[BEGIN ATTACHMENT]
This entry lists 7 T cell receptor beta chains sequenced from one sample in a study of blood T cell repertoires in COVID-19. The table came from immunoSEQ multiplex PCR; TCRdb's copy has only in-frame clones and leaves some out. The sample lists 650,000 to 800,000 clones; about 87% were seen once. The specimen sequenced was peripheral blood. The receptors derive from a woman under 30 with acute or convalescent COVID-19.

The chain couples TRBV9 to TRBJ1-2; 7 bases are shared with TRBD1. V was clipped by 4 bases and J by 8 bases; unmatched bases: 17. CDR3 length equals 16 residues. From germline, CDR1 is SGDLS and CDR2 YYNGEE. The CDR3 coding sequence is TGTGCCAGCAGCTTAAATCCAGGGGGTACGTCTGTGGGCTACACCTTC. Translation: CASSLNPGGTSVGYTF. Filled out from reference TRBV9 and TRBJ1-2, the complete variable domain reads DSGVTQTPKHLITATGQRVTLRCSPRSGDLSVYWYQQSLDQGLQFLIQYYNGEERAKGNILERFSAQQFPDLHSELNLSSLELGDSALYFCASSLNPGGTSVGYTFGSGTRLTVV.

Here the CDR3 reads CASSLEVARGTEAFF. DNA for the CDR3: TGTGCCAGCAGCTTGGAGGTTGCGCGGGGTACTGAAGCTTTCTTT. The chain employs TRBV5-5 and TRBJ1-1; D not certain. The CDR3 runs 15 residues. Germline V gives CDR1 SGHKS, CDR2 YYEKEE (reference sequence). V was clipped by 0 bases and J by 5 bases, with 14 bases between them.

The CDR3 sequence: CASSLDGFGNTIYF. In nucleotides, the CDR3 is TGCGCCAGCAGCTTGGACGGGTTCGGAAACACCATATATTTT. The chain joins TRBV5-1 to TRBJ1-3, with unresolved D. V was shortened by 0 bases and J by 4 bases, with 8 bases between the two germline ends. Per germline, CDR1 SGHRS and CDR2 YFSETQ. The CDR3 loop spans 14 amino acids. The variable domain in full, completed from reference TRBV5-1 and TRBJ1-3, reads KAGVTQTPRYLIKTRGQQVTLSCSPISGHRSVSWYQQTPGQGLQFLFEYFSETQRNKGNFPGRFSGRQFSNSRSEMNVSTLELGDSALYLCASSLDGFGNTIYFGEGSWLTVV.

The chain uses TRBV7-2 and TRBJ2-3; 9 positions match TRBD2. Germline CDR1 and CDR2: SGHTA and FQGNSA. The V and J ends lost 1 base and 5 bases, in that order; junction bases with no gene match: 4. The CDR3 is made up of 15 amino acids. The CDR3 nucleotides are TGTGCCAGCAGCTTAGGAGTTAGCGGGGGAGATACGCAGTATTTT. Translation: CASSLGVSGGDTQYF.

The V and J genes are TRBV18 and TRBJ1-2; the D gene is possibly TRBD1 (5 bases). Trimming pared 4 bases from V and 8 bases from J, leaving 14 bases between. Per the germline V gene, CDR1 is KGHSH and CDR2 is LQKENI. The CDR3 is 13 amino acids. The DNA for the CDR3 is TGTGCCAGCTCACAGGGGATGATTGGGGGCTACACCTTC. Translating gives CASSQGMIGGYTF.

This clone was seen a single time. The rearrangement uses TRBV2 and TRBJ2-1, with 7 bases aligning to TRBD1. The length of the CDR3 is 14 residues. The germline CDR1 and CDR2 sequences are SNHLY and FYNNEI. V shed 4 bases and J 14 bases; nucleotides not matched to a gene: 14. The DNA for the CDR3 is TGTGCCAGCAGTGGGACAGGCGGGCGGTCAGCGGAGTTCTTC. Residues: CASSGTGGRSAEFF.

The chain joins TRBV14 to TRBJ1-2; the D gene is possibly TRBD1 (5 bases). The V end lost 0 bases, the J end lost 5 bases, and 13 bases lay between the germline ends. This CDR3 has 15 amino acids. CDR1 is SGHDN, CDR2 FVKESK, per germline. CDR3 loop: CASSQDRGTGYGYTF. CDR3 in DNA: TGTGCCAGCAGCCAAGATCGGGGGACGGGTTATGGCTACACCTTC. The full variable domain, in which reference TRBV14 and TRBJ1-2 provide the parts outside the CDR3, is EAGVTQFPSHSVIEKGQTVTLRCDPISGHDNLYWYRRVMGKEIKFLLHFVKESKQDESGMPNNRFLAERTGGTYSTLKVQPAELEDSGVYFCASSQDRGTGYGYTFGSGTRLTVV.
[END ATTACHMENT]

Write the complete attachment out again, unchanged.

This entry lists 7 T cell receptor beta chains sequenced from one sample in a study of blood T cell repertoires in COVID-19. The table came from immunoSEQ multiplex PCR; TCRdb's copy has only in-frame clones and leaves some out. The sample lists 650,000 to 800,000 clones; about 87% were seen once. The specimen sequenced was peripheral blood. The receptors derive from a woman under 30 with acute or convalescent COVID-19.

The chain couples TRBV9 to TRBJ1-2; 7 bases are shared with TRBD1. V was clipped by 4 bases and J by 8 bases; unmatched bases: 17. CDR3 length equals 16 residues. From germline, CDR1 is SGDLS and CDR2 YYNGEE. The CDR3 coding sequence is TGTGCCAGCAGCTTAAATCCAGGGGGTACGTCTGTGGGCTACACCTTC. Translation: CASSLNPGGTSVGYTF. Filled out from reference TRBV9 and TRBJ1-2, the complete variable domain reads DSGVTQTPKHLITATGQRVTLRCSPRSGDLSVYWYQQSLDQGLQFLIQYYNGEERAKGNILERFSAQQFPDLHSELNLSSLELGDSALYFCASSLNPGGTSVGYTFGSGTRLTVV.

Here the CDR3 reads CASSLEVARGTEAFF. DNA for the CDR3: TGTGCCAGCAGCTTGGAGGTTGCGCGGGGTACTGAAGCTTTCTTT. The chain employs TRBV5-5 and TRBJ1-1; D not certain. The CDR3 runs 15 residues. Germline V gives CDR1 SGHKS, CDR2 YYEKEE (reference sequence). V was clipped by 0 bases and J by 5 bases, with 14 bases between them.

The CDR3 sequence: CASSLDGFGNTIYF. In nucleotides, the CDR3 is TGCGCCAGCAGCTTGGACGGGTTCGGAAACACCATATATTTT. The chain joins TRBV5-1 to TRBJ1-3, with unresolved D. V was shortened by 0 bases and J by 4 bases, with 8 bases between the two germline ends. Per germline, CDR1 SGHRS and CDR2 YFSETQ. The CDR3 loop spans 14 amino acids. The variable domain in full, completed from reference TRBV5-1 and TRBJ1-3, reads KAGVTQTPRYLIKTRGQQVTLSCSPISGHRSVSWYQQTPGQGLQFLFEYFSETQRNKGNFPGRFSGRQFSNSRSEMNVSTLELGDSALYLCASSLDGFGNTIYFGEGSWLTVV.

The chain uses TRBV7-2 and TRBJ2-3; 9 positions match TRBD2. Germline CDR1 and CDR2: SGHTA and FQGNSA. The V and J ends lost 1 base and 5 bases, in that order; junction bases with no gene match: 4. The CDR3 is made up of 15 amino acids. The CDR3 nucleotides are TGTGCCAGCAGCTTAGGAGTTAGCGGGGGAGATACGCAGTATTTT. Translation: CASSLGVSGGDTQYF.

The V and J genes are TRBV18 and TRBJ1-2; the D gene is possibly TRBD1 (5 bases). Trimming pared 4 bases from V and 8 bases from J, leaving 14 bases between. Per the germline V gene, CDR1 is KGHSH and CDR2 is LQKENI. The CDR3 is 13 amino acids. The DNA for the CDR3 is TGTGCCAGCTCACAGGGGATGATTGGGGGCTACACCTTC. Translating gives CASSQGMIGGYTF.

This clone was seen a single time. The rearrangement uses TRBV2 and TRBJ2-1, with 7 bases aligning to TRBD1. The length of the CDR3 is 14 residues. The germline CDR1 and CDR2 sequences are SNHLY and FYNNEI. V shed 4 bases and J 14 bases; nucleotides not matched to a gene: 14. The DNA for the CDR3 is TGTGCCAGCAGTGGGACAGGCGGGCGGTCAGCGGAGTTCTTC. Residues: CASSGTGGRSAEFF.

The chain joins TRBV14 to TRBJ1-2; the D gene is possibly TRBD1 (5 bases). The V end lost 0 bases, the J end lost 5 bases, and 13 bases lay between the germline ends. This CDR3 has 15 amino acids. CDR1 is SGHDN, CDR2 FVKESK, per germline. CDR3 loop: CASSQDRGTGYGYTF. CDR3 in DNA: TGTGCCAGCAGCCAAGATCGGGGGACGGGTTATGGCTACACCTTC. The full variable domain, in which reference TRBV14 and TRBJ1-2 provide the parts outside the CDR3, is EAGVTQFPSHSVIEKGQTVTLRCDPISGHDNLYWYRRVMGKEIKFLLHFVKESKQDESGMPNNRFLAERTGGTYSTLKVQPAELEDSGVYFCASSQDRGTGYGYTFGSGTRLTVV.